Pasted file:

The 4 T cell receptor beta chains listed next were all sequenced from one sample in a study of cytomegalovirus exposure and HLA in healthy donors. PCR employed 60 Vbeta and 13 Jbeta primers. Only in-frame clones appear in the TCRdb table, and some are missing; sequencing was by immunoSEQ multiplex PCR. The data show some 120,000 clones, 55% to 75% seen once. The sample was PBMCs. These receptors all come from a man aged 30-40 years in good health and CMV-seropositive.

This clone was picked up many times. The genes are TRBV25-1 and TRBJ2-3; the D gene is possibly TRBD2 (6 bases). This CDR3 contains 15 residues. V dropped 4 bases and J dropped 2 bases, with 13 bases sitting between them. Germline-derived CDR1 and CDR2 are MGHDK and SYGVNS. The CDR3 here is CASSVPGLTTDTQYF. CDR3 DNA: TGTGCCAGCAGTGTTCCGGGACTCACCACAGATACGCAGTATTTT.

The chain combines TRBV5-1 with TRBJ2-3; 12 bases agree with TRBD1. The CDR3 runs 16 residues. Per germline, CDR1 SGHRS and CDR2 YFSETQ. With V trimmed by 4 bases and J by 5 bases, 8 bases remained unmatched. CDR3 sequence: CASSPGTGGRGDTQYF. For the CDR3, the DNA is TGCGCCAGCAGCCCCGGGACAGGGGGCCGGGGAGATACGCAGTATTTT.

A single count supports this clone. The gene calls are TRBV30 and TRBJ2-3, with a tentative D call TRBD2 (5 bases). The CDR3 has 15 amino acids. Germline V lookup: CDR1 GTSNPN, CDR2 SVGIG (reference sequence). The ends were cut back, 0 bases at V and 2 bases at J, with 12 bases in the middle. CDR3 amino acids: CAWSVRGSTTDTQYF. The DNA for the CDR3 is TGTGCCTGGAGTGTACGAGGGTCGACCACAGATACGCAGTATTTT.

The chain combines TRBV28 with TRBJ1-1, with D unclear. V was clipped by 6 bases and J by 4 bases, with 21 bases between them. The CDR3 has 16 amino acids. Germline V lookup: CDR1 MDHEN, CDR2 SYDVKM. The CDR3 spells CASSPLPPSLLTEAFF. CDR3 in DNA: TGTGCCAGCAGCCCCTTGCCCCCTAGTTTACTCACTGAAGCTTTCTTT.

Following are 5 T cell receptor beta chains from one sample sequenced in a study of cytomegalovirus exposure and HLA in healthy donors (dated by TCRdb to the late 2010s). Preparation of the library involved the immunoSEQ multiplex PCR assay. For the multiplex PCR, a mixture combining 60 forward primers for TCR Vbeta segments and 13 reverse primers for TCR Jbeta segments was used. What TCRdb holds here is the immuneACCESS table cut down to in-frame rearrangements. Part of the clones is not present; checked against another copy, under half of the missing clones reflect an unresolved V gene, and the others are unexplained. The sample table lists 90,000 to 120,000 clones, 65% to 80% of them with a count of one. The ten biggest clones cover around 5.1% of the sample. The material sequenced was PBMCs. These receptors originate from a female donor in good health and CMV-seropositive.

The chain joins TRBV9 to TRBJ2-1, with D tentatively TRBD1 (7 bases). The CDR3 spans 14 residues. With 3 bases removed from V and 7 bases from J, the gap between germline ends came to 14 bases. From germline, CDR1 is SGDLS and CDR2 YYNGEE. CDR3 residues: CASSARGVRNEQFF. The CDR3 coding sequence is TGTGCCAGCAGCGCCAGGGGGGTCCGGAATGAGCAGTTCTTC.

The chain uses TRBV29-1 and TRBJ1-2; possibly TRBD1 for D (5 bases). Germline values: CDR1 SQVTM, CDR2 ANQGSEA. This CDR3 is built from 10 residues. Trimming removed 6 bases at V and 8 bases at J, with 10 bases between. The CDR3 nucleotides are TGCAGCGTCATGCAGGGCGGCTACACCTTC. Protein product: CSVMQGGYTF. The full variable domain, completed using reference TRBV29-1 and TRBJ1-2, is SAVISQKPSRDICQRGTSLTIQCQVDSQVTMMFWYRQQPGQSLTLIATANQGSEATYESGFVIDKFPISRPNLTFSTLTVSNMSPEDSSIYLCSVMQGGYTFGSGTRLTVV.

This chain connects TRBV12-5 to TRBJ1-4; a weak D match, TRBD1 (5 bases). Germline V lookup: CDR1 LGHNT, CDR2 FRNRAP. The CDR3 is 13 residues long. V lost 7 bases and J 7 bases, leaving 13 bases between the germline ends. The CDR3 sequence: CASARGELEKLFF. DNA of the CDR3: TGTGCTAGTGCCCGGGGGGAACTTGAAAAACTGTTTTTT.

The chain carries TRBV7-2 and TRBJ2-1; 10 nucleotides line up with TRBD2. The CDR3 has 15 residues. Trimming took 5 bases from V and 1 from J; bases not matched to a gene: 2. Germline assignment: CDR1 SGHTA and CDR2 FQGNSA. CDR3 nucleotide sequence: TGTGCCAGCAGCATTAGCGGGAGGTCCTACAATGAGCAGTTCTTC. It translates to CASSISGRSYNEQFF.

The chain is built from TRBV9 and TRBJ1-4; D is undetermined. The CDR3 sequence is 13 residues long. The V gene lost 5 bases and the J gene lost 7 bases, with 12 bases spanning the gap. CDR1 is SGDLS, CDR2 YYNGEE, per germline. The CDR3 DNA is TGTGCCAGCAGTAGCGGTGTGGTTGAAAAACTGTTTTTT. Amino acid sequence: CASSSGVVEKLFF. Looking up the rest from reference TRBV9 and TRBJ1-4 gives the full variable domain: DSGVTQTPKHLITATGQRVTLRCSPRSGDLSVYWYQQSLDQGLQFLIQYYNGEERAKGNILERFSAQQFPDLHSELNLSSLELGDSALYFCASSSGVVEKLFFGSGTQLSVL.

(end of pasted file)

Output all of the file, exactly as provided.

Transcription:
The 4 T cell receptor beta chains listed next were all sequenced from one sample in a study of cytomegalovirus exposure and HLA in healthy donors. PCR employed 60 Vbeta and 13 Jbeta primers. Only in-frame clones appear in the TCRdb table, and some are missing; sequencing was by immunoSEQ multiplex PCR. The data show some 120,000 clones, 55% to 75% seen once. The sample was PBMCs. These receptors all come from a man aged 30-40 years in good health and CMV-seropositive.

This clone was picked up many times. The genes are TRBV25-1 and TRBJ2-3; the D gene is possibly TRBD2 (6 bases). This CDR3 contains 15 residues. V dropped 4 bases and J dropped 2 bases, with 13 bases sitting between them. Germline-derived CDR1 and CDR2 are MGHDK and SYGVNS. The CDR3 here is CASSVPGLTTDTQYF. CDR3 DNA: TGTGCCAGCAGTGTTCCGGGACTCACCACAGATACGCAGTATTTT.

The chain combines TRBV5-1 with TRBJ2-3; 12 bases agree with TRBD1. The CDR3 runs 16 residues. Per germline, CDR1 SGHRS and CDR2 YFSETQ. With V trimmed by 4 bases and J by 5 bases, 8 bases remained unmatched. CDR3 sequence: CASSPGTGGRGDTQYF. For the CDR3, the DNA is TGCGCCAGCAGCCCCGGGACAGGGGGCCGGGGAGATACGCAGTATTTT.

A single count supports this clone. The gene calls are TRBV30 and TRBJ2-3, with a tentative D call TRBD2 (5 bases). The CDR3 has 15 amino acids. Germline V lookup: CDR1 GTSNPN, CDR2 SVGIG (reference sequence). The ends were cut back, 0 bases at V and 2 bases at J, with 12 bases in the middle. CDR3 amino acids: CAWSVRGSTTDTQYF. The DNA for the CDR3 is TGTGCCTGGAGTGTACGAGGGTCGACCACAGATACGCAGTATTTT.

The chain combines TRBV28 with TRBJ1-1, with D unclear. V was clipped by 6 bases and J by 4 bases, with 21 bases between them. The CDR3 has 16 amino acids. Germline V lookup: CDR1 MDHEN, CDR2 SYDVKM. The CDR3 spells CASSPLPPSLLTEAFF. CDR3 in DNA: TGTGCCAGCAGCCCCTTGCCCCCTAGTTTACTCACTGAAGCTTTCTTT.

Following are 5 T cell receptor beta chains from one sample sequenced in a study of cytomegalovirus exposure and HLA in healthy donors (dated by TCRdb to the late 2010s). Preparation of the library involved the immunoSEQ multiplex PCR assay. For the multiplex PCR, a mixture combining 60 forward primers for TCR Vbeta segments and 13 reverse primers for TCR Jbeta segments was used. What TCRdb holds here is the immuneACCESS table cut down to in-frame rearrangements. Part of the clones is not present; checked against another copy, under half of the missing clones reflect an unresolved V gene, and the others are unexplained. The sample table lists 90,000 to 120,000 clones, 65% to 80% of them with a count of one. The ten biggest clones cover around 5.1% of the sample. The material sequenced was PBMCs. These receptors originate from a female donor in good health and CMV-seropositive.

The chain joins TRBV9 to TRBJ2-1, with D tentatively TRBD1 (7 bases). The CDR3 spans 14 residues. With 3 bases removed from V and 7 bases from J, the gap between germline ends came to 14 bases. From germline, CDR1 is SGDLS and CDR2 YYNGEE. CDR3 residues: CASSARGVRNEQFF. The CDR3 coding sequence is TGTGCCAGCAGCGCCAGGGGGGTCCGGAATGAGCAGTTCTTC.

The chain uses TRBV29-1 and TRBJ1-2; possibly TRBD1 for D (5 bases). Germline values: CDR1 SQVTM, CDR2 ANQGSEA. This CDR3 is built from 10 residues. Trimming removed 6 bases at V and 8 bases at J, with 10 bases between. The CDR3 nucleotides are TGCAGCGTCATGCAGGGCGGCTACACCTTC. Protein product: CSVMQGGYTF. The full variable domain, completed using reference TRBV29-1 and TRBJ1-2, is SAVISQKPSRDICQRGTSLTIQCQVDSQVTMMFWYRQQPGQSLTLIATANQGSEATYESGFVIDKFPISRPNLTFSTLTVSNMSPEDSSIYLCSVMQGGYTFGSGTRLTVV.

This chain connects TRBV12-5 to TRBJ1-4; a weak D match, TRBD1 (5 bases). Germline V lookup: CDR1 LGHNT, CDR2 FRNRAP. The CDR3 is 13 residues long. V lost 7 bases and J 7 bases, leaving 13 bases between the germline ends. The CDR3 sequence: CASARGELEKLFF. DNA of the CDR3: TGTGCTAGTGCCCGGGGGGAACTTGAAAAACTGTTTTTT.

The chain carries TRBV7-2 and TRBJ2-1; 10 nucleotides line up with TRBD2. The CDR3 has 15 residues. Trimming took 5 bases from V and 1 from J; bases not matched to a gene: 2. Germline assignment: CDR1 SGHTA and CDR2 FQGNSA. CDR3 nucleotide sequence: TGTGCCAGCAGCATTAGCGGGAGGTCCTACAATGAGCAGTTCTTC. It translates to CASSISGRSYNEQFF.

The chain is built from TRBV9 and TRBJ1-4; D is undetermined. The CDR3 sequence is 13 residues long. The V gene lost 5 bases and the J gene lost 7 bases, with 12 bases spanning the gap. CDR1 is SGDLS, CDR2 YYNGEE, per germline. The CDR3 DNA is TGTGCCAGCAGTAGCGGTGTGGTTGAAAAACTGTTTTTT. Amino acid sequence: CASSSGVVEKLFF. Looking up the rest from reference TRBV9 and TRBJ1-4 gives the full variable domain: DSGVTQTPKHLITATGQRVTLRCSPRSGDLSVYWYQQSLDQGLQFLIQYYNGEERAKGNILERFSAQQFPDLHSELNLSSLELGDSALYFCASSSGVVEKLFFGSGTQLSVL.